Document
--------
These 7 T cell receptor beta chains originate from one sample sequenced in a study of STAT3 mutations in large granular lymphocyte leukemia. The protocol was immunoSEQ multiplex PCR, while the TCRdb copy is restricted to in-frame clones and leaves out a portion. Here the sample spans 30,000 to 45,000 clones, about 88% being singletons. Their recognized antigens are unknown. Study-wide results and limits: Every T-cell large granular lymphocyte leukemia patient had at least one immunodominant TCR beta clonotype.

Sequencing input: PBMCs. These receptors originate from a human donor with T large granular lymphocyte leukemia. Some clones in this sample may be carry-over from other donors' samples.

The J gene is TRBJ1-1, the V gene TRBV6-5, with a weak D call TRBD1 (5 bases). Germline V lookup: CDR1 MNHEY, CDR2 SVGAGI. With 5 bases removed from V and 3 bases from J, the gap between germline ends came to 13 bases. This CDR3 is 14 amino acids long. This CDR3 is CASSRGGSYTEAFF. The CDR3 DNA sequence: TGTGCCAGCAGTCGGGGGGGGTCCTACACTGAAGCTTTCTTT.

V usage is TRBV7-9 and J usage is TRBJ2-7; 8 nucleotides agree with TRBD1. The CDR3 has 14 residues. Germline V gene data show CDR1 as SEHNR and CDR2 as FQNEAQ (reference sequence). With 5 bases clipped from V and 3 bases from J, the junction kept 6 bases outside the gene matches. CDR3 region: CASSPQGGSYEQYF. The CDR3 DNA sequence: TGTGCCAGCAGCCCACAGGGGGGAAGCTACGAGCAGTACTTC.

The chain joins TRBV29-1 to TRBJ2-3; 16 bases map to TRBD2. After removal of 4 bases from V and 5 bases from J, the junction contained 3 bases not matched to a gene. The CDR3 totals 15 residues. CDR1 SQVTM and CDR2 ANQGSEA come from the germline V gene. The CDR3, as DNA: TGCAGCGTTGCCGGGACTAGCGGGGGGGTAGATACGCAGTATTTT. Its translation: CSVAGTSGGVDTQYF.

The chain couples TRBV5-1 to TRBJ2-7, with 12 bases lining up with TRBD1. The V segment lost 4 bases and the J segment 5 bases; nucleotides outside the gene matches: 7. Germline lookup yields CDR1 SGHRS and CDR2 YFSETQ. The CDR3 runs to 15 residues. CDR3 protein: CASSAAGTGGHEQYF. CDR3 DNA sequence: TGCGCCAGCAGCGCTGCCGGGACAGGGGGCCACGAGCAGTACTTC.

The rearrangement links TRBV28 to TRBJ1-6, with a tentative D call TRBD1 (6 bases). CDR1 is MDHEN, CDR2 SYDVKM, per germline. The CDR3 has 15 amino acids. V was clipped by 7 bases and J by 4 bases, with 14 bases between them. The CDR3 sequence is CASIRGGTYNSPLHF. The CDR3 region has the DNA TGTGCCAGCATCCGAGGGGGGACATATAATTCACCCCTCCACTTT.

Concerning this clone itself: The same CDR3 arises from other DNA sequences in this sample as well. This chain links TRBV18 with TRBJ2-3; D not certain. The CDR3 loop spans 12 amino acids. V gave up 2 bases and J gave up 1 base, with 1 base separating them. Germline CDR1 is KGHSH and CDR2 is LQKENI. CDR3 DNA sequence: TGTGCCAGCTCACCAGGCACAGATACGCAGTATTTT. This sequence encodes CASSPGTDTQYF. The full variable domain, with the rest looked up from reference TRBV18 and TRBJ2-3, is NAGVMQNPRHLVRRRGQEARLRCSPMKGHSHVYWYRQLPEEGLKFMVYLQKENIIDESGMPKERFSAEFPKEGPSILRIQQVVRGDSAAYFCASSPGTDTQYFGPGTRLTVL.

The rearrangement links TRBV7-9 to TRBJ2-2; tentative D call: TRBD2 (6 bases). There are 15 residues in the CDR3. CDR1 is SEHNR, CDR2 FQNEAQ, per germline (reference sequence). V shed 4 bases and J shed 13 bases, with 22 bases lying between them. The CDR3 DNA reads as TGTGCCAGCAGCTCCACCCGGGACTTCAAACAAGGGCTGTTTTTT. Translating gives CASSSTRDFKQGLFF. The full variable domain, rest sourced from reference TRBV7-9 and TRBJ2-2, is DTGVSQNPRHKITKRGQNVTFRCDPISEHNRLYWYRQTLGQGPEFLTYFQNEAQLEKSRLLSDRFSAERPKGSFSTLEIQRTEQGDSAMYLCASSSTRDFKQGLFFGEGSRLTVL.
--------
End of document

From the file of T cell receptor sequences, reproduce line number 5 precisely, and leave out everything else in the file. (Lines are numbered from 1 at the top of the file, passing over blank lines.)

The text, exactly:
The chain joins TRBV29-1 to TRBJ2-3; 16 bases map to TRBD2. After removal of 4 bases from V and 5 bases from J, the junction contained 3 bases not matched to a gene. The CDR3 totals 15 residues. CDR1 SQVTM and CDR2 ANQGSEA come from the germline V gene. The CDR3, as DNA: TGCAGCGTTGCCGGGACTAGCGGGGGGGTAGATACGCAGTATTTT. Its translation: CSVAGTSGGVDTQYF.